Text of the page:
I have built a couple Harvards and though I used a 12ax7 in V1 and only wired half of it, I can say that both were louder than my 5e3. Ran one at 305v, and one at 370v, both were louder than my Deluxe. But, the zero clean is definitely an issue -- I love the cleans on those things.
     

  7. milocj

    milocj Friend of Leo's Ad Free Member

    Aug 21, 2005
    Michigan
    I always expected my original Harvard to be louder than a Deluxe given the fixed bias, but mine wasn't. It started to break up around 7-8 o'clock and the cleans were wonderful. I tend to play relatively loud at home so I used to mic the Harvard and run the mic into a Bassman to boost the clean volume. :lol:
     

  8. milocj

    milocj Friend of Leo's Ad Free Member

    Aug 21, 2005
    Michigan
    So, I may have found the area to attack with a soldering iron even though all tapping and pressing on the board make no difference.

    Here are the numbers: Aside from the high plate voltages, the 6AT6 looks about correct with 1.53 volts on the cathode. One pin of the PI is where the problem appears to be. The second plate of the PI is about proportionally high with the others at 262vdc. I get 21vdc on pin 7 (schematic says 43) and 57.7 on pin 8 (schematic says 44.9). For pin 3, however, the DMM goes from a small floating voltage to dead-on 0v for pin 3. I also get 0vdc at the junction of the 1500 and the 56k NFB resistor so I assume this is where the problem is.

    Given this info, is the actual issue with the distortion that the amp is only using one half of the PI because the second gain stage isn't conducting? I sometimes get lost as to how this section works because I tend to only learn it when I spend a lot of time with amps, then forget it when I don't have any reasons to keep up on the more technical aspects. I would have expected lower volumes if I had a gain stage issue.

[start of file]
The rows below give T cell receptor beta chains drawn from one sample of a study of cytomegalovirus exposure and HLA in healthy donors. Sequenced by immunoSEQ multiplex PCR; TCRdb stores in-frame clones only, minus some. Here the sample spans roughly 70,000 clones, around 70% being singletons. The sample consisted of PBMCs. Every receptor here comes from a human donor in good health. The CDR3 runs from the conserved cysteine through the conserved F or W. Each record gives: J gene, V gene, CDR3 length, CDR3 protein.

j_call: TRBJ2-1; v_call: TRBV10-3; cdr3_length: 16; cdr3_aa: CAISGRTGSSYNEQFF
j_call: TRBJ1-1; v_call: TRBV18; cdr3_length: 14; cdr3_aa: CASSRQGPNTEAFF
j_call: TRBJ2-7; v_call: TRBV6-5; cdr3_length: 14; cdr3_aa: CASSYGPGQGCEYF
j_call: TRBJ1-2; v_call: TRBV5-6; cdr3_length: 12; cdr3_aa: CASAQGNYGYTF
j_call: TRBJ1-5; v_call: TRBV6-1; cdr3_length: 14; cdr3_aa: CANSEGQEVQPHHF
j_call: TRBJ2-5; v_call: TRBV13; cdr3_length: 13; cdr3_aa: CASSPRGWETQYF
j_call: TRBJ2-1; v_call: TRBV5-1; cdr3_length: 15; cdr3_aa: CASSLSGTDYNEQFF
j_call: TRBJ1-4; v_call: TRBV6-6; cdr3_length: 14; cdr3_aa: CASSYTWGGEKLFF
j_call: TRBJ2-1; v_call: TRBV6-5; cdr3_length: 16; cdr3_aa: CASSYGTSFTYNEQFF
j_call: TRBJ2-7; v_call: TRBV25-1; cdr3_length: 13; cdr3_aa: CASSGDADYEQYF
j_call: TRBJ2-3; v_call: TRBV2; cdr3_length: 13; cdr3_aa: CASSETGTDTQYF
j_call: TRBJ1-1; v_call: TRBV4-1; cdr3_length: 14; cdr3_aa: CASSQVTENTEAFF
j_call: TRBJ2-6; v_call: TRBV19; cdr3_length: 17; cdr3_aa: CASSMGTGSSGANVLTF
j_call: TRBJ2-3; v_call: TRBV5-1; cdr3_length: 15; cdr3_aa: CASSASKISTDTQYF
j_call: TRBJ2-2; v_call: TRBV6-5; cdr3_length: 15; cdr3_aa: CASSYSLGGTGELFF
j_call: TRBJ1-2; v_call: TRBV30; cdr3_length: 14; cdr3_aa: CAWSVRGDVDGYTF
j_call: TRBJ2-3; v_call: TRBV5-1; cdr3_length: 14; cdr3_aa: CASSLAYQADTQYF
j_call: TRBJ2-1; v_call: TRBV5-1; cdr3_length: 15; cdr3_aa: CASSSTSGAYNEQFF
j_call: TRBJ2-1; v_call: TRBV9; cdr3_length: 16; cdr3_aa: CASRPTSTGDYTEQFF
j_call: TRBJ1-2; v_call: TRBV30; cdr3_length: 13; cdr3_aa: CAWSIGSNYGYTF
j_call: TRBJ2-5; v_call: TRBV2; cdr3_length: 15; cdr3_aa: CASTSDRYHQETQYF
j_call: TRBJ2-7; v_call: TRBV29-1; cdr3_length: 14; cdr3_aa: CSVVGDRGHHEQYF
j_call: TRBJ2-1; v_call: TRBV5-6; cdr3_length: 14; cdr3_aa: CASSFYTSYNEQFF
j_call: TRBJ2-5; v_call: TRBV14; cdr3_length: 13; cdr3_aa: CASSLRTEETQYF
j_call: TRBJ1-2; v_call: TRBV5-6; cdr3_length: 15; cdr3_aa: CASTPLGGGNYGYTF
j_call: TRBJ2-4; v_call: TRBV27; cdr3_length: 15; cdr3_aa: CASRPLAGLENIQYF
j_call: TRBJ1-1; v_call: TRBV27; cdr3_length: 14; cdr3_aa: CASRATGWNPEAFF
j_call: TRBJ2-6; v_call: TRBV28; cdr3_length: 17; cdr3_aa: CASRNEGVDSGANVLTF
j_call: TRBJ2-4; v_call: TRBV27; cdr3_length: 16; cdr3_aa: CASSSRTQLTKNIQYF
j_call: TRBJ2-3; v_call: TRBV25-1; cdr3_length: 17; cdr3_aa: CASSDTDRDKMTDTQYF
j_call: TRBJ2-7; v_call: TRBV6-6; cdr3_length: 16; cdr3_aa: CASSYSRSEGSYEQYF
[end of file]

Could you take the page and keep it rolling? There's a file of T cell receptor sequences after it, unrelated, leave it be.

Thanks again, folks.
     

  9. clintj

    clintj Friend of Leo's

    Apr 4, 2015
    Idaho
    Yeah, a malfunctioning PI would not sound good. One power tube would idle, and the other would go in and out of cutoff as signal rose.
     

  10. milocj

    milocj Friend of Leo's Ad Free Member

    Aug 21, 2005
    Michigan
    Found and fixed what was the main problem, and then created a couple of small ones in the process. The board used was similar to a Vox type of tag board so the original builder didn't have room in a couple of places to put two resistors end to end (like off of the PI) so he turned them sideways at the top or bottom of the board. In this case he grounded the wrong end of the resistors and was sending the NFB and the cathode. I missed this when I did the original visual because there was loud sound.

    Grounding the correct junction of resistors gave me a pretty strong initial signal, but he had used hair thin braided wire to shield the original run for the second gain stage and that broke. Replacing it with just a piece of solid core for now has created terrible screeching oscillation and distortion on top of the signal. This board doesn't have any holes to feed the signal wires through so the lead dress is pretty bad with all the wires crossing between the board and chassis wherever they find a way. I suppose I can try to wire up the two grids above the board with some better shielded wire in the meantime, though I think rebuilding on a neater eyelet is in the very near future since I'm only missing a few resistors.

    At least we tracked down the issue first and that always feels better.
     
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  11. milocj

    milocj Friend of Leo's Ad Free Member

    Aug 21, 2005
    Michigan
    So, quick update. I remembered that one of the first things I had tried when receiving the chassis was to disconnect the negative feedback just in case the leads were reversed. Since that made no difference I had reconnected it when fixing the wiring mistake. I went back inside, snipped the lead across the two speaker jacks, and no more oscillation. A quick reversal of the two OT wires on the tube sockets and all the distortion (and most noise) is gone. Now the amp plays fairly clean a good part of the way up.

    It's still at least as loud as the 5E3, and definitely cleaner. Even stays cleaner much higher on the dial than my old Harvard did, but that may be due to the pots as I think I replaced these with both linear pots.

    Thanks for all the help.